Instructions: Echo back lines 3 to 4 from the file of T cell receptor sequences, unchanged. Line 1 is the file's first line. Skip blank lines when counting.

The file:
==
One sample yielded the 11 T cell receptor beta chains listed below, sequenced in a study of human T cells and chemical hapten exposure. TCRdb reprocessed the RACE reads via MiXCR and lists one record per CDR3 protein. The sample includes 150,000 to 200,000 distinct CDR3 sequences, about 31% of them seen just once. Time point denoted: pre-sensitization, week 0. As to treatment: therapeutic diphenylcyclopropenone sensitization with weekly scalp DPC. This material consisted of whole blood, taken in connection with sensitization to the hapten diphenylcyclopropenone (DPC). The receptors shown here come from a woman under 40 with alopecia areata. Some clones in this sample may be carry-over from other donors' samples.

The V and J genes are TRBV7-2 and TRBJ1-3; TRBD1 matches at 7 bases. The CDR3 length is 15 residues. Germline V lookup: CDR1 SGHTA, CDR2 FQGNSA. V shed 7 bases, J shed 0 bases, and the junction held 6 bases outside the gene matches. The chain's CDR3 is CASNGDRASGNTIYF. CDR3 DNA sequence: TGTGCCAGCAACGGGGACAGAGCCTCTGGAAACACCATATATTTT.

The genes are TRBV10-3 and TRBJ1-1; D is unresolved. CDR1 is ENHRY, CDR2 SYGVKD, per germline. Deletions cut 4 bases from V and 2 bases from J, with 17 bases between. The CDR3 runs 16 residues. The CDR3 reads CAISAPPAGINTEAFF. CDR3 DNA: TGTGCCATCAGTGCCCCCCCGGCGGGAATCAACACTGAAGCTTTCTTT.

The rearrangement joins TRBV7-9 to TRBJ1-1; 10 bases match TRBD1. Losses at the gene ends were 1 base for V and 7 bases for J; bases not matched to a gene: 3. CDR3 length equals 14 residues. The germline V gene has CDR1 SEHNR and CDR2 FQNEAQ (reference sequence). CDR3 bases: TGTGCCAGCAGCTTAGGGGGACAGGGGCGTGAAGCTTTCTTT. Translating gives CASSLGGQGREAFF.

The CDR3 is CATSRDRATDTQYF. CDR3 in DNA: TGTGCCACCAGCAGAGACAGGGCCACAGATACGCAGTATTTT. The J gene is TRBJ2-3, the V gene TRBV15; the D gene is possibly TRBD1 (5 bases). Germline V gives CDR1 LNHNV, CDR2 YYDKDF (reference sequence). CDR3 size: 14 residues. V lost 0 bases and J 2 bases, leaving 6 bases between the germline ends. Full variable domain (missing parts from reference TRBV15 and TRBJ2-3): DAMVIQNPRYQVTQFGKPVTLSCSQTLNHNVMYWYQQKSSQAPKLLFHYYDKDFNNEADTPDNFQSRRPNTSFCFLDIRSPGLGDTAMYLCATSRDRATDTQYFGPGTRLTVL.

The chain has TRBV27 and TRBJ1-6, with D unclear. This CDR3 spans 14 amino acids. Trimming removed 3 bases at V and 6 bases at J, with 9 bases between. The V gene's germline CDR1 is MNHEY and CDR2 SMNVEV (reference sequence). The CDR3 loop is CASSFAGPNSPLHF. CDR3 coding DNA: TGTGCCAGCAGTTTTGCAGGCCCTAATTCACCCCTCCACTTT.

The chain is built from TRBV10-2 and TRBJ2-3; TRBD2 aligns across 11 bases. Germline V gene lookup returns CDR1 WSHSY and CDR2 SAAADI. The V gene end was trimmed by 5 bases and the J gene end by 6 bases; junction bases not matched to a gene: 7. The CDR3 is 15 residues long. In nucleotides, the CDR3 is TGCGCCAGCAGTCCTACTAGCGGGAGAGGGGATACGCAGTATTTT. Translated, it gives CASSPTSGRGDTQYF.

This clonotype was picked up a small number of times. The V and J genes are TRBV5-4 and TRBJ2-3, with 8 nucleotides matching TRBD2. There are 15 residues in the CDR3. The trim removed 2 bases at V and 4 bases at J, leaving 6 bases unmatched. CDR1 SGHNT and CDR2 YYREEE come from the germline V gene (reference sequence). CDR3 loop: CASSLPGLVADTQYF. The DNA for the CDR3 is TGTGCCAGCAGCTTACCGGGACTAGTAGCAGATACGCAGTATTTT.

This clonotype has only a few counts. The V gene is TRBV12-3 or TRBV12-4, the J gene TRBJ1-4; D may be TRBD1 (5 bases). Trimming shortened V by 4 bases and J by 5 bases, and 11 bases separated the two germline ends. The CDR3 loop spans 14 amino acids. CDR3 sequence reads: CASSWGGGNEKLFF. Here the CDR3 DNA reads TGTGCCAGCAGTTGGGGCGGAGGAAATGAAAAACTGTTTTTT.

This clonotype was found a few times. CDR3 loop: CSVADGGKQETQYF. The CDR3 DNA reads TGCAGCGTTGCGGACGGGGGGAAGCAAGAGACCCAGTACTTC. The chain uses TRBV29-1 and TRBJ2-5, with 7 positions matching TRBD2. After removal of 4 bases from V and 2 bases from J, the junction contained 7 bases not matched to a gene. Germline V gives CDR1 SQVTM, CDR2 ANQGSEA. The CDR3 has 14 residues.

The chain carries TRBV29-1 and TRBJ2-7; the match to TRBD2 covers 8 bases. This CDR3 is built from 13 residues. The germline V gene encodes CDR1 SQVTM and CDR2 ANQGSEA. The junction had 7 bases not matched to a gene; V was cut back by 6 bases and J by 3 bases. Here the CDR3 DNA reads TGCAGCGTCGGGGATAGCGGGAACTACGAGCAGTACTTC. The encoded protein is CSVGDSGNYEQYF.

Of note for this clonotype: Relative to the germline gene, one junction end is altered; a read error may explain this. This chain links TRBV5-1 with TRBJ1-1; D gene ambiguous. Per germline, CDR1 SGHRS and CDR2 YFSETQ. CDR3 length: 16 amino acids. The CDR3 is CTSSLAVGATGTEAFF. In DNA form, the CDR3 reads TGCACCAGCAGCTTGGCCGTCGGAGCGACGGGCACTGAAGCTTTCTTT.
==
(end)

The genes are TRBV10-3 and TRBJ1-1; D is unresolved. CDR1 is ENHRY, CDR2 SYGVKD, per germline. Deletions cut 4 bases from V and 2 bases from J, with 17 bases between. The CDR3 runs 16 residues. The CDR3 reads CAISAPPAGINTEAFF. CDR3 DNA: TGTGCCATCAGTGCCCCCCCGGCGGGAATCAACACTGAAGCTTTCTTT.

The rearrangement joins TRBV7-9 to TRBJ1-1; 10 bases match TRBD1. Losses at the gene ends were 1 base for V and 7 bases for J; bases not matched to a gene: 3. CDR3 length equals 14 residues. The germline V gene has CDR1 SEHNR and CDR2 FQNEAQ (reference sequence). CDR3 bases: TGTGCCAGCAGCTTAGGGGGACAGGGGCGTGAAGCTTTCTTT. Translating gives CASSLGGQGREAFF.